Prioritisation
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THE SIMPLEST WAY TO STOP SPENDING ALL YOUR TIME ON THE “EASY” TASKS AND ACTUALLY GET THE IMPORTANT STUFF DONE.

Me and prioritisation have not always been friends! Maybe you know this pattern… You brain dump all your tasks onto a list. You get ready to do the list. The list looks very long and overwhelming so you start with something easy. You decide to continue doing the easy things to blast a few things off your list in order to make it less overwhelming. Those “easy things” take ages. You don’t get the big things done. They remain on your list for days/ weeks.

Introducing: The Burner Method (from Jake Knapp).

Ok, so imagine yourself as a chef with something cooking on the front burner (front hob of the cooker), some pasta on the back burner that you stir every so often, and with dishes to be washed in the kitchen sink.

You need to think of your tasks using this chef’s mindset. You choose 1 project to have on the front hob- this gets most of your attention. You choose one project for the back burner which gets less attention. You dump all other tasks into the kitchen sink in no particular order.

As a chef (self-employed business owner), you need to cook the food. The dishes ofcourse need to get washed, and they will. This method can visually help you see where your attention needs to be. And all you need is a pen and paper divided into 3 sections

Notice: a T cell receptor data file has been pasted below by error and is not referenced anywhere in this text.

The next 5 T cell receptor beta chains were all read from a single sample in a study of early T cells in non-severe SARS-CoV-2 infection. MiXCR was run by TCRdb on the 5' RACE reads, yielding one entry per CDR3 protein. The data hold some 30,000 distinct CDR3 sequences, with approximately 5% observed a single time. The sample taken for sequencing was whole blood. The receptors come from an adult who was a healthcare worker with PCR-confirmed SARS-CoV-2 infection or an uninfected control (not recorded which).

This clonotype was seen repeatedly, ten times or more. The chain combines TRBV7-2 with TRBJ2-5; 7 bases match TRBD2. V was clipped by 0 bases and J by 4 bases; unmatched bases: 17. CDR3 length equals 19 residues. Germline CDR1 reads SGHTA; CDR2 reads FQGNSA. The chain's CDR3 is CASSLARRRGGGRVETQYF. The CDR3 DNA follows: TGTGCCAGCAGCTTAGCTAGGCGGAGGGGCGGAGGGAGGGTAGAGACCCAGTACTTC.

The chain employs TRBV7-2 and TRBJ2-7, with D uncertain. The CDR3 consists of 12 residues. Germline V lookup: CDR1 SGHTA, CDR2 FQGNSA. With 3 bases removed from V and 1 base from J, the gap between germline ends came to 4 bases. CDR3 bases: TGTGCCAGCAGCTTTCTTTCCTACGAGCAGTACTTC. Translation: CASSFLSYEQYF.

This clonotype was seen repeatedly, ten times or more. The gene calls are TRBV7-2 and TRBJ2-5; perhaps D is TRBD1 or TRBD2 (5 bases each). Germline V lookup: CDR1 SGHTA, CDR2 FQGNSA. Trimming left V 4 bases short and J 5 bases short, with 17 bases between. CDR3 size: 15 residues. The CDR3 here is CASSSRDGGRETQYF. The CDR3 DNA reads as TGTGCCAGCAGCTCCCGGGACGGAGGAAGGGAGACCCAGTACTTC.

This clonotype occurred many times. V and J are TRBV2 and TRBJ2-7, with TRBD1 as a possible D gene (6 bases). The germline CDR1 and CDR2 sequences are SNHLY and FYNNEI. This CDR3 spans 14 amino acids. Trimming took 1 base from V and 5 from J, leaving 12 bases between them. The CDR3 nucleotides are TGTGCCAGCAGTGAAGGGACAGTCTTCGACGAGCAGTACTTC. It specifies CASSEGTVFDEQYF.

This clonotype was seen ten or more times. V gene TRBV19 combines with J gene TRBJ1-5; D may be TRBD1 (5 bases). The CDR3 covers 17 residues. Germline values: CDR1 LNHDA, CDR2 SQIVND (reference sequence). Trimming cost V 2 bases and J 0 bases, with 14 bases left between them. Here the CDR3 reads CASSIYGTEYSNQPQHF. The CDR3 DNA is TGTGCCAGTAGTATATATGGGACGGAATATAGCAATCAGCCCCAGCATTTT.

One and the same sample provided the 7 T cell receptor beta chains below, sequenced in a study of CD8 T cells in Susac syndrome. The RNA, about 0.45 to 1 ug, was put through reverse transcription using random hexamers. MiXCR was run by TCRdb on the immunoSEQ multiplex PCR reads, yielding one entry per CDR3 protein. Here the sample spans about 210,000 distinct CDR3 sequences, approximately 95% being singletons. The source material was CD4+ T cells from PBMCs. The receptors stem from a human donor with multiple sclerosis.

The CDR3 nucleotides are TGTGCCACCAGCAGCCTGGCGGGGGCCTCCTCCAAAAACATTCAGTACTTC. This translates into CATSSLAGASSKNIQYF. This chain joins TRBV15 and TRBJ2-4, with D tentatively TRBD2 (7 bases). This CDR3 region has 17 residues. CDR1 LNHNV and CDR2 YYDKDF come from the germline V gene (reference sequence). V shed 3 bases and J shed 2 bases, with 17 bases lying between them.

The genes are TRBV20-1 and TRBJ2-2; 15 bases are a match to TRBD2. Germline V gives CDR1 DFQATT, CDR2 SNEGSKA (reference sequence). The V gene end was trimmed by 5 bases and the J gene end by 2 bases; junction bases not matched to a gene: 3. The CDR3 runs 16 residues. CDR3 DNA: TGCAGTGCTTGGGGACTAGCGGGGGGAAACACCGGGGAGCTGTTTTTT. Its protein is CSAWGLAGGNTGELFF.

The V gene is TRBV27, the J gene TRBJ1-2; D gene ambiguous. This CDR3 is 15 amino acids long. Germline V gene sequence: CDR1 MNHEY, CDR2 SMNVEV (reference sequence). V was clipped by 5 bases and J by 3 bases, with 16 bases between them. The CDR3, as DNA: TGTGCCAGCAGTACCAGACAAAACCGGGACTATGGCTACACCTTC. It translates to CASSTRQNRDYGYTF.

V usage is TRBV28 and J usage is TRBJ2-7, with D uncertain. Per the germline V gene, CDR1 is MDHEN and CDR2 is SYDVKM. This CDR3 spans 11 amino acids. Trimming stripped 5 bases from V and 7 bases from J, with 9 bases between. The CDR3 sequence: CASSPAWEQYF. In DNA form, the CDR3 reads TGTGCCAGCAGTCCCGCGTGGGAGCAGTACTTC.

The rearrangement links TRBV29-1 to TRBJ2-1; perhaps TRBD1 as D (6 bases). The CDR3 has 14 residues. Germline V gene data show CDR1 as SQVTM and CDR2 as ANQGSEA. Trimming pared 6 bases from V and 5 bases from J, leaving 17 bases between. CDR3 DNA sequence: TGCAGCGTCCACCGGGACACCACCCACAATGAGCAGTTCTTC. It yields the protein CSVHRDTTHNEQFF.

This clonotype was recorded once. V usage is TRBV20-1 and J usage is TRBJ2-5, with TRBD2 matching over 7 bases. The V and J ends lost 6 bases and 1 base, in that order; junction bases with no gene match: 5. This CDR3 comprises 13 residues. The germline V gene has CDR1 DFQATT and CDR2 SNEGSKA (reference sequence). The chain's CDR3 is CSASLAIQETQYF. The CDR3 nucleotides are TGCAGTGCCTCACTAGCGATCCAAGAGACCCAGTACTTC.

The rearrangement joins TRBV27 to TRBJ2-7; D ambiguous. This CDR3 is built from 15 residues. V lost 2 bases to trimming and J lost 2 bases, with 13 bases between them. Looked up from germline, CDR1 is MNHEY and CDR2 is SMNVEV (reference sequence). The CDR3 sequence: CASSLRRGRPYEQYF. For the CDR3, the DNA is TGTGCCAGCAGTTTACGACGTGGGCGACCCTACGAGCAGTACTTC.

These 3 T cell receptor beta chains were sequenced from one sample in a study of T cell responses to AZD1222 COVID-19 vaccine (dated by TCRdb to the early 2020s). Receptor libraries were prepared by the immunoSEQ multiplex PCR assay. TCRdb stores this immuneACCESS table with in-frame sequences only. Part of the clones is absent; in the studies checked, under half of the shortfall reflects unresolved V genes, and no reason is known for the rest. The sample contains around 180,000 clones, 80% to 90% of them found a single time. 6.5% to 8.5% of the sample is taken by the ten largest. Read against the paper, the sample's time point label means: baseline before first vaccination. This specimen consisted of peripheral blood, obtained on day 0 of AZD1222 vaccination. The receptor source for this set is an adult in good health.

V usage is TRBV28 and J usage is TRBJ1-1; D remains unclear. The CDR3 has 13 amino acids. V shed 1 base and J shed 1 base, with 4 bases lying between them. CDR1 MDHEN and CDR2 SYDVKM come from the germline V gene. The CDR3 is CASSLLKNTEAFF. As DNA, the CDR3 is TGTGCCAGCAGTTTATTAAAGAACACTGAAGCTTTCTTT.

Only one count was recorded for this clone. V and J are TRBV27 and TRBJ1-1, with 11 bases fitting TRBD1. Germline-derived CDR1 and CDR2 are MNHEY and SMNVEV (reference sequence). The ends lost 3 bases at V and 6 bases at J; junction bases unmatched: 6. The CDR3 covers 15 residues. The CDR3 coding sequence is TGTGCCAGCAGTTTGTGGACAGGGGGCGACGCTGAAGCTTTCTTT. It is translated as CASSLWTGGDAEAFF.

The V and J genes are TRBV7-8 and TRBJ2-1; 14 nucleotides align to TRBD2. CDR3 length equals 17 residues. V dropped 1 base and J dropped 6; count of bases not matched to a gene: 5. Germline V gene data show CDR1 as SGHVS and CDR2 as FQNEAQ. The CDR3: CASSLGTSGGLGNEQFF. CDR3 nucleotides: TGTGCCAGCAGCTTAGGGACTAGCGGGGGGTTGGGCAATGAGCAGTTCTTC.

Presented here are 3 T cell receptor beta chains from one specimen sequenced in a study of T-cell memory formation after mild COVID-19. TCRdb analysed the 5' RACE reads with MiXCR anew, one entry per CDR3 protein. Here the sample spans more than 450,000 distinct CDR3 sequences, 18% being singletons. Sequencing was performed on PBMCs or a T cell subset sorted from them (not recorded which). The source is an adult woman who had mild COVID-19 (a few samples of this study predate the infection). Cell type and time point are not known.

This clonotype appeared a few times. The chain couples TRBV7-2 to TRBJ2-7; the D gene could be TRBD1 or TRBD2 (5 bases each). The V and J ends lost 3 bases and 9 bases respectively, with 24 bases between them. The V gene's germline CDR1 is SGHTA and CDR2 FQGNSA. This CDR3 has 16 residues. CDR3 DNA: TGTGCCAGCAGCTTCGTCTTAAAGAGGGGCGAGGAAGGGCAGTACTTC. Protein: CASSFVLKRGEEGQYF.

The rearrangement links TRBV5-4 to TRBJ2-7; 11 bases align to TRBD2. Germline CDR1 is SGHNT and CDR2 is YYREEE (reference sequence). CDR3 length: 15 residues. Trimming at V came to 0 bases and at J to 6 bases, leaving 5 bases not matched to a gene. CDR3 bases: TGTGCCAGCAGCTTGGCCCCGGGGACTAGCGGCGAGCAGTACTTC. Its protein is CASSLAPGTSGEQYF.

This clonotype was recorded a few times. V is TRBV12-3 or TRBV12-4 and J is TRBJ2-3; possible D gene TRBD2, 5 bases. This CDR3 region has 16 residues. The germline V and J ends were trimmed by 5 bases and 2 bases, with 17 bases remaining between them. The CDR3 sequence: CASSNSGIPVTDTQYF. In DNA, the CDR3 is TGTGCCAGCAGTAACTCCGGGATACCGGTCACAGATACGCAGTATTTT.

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A word of warning…. It’s super annoying to have such a small kitchen sink. Honestly, it’s so tempting to use some of the beautiful empty space available below project 1 to jot more sink tasks, but NO! It’s intentionally like that. Your brain needs to see that project 1 has more space, and so it’s more important. You’ve been warned! Resist the temptation!

The idea is to “burn” through the list every few days and rewrite it. This is part of the process, because what you’ll notice is that some items that have been in the sink for a few days, will lose their importance and won’t make it onto the next iteration- because it mustn’t be a main priority after all.

Have you used this method? Does it sound like you might like to use it? Comment below and let’s have a conversation to start winning at prioritisation!

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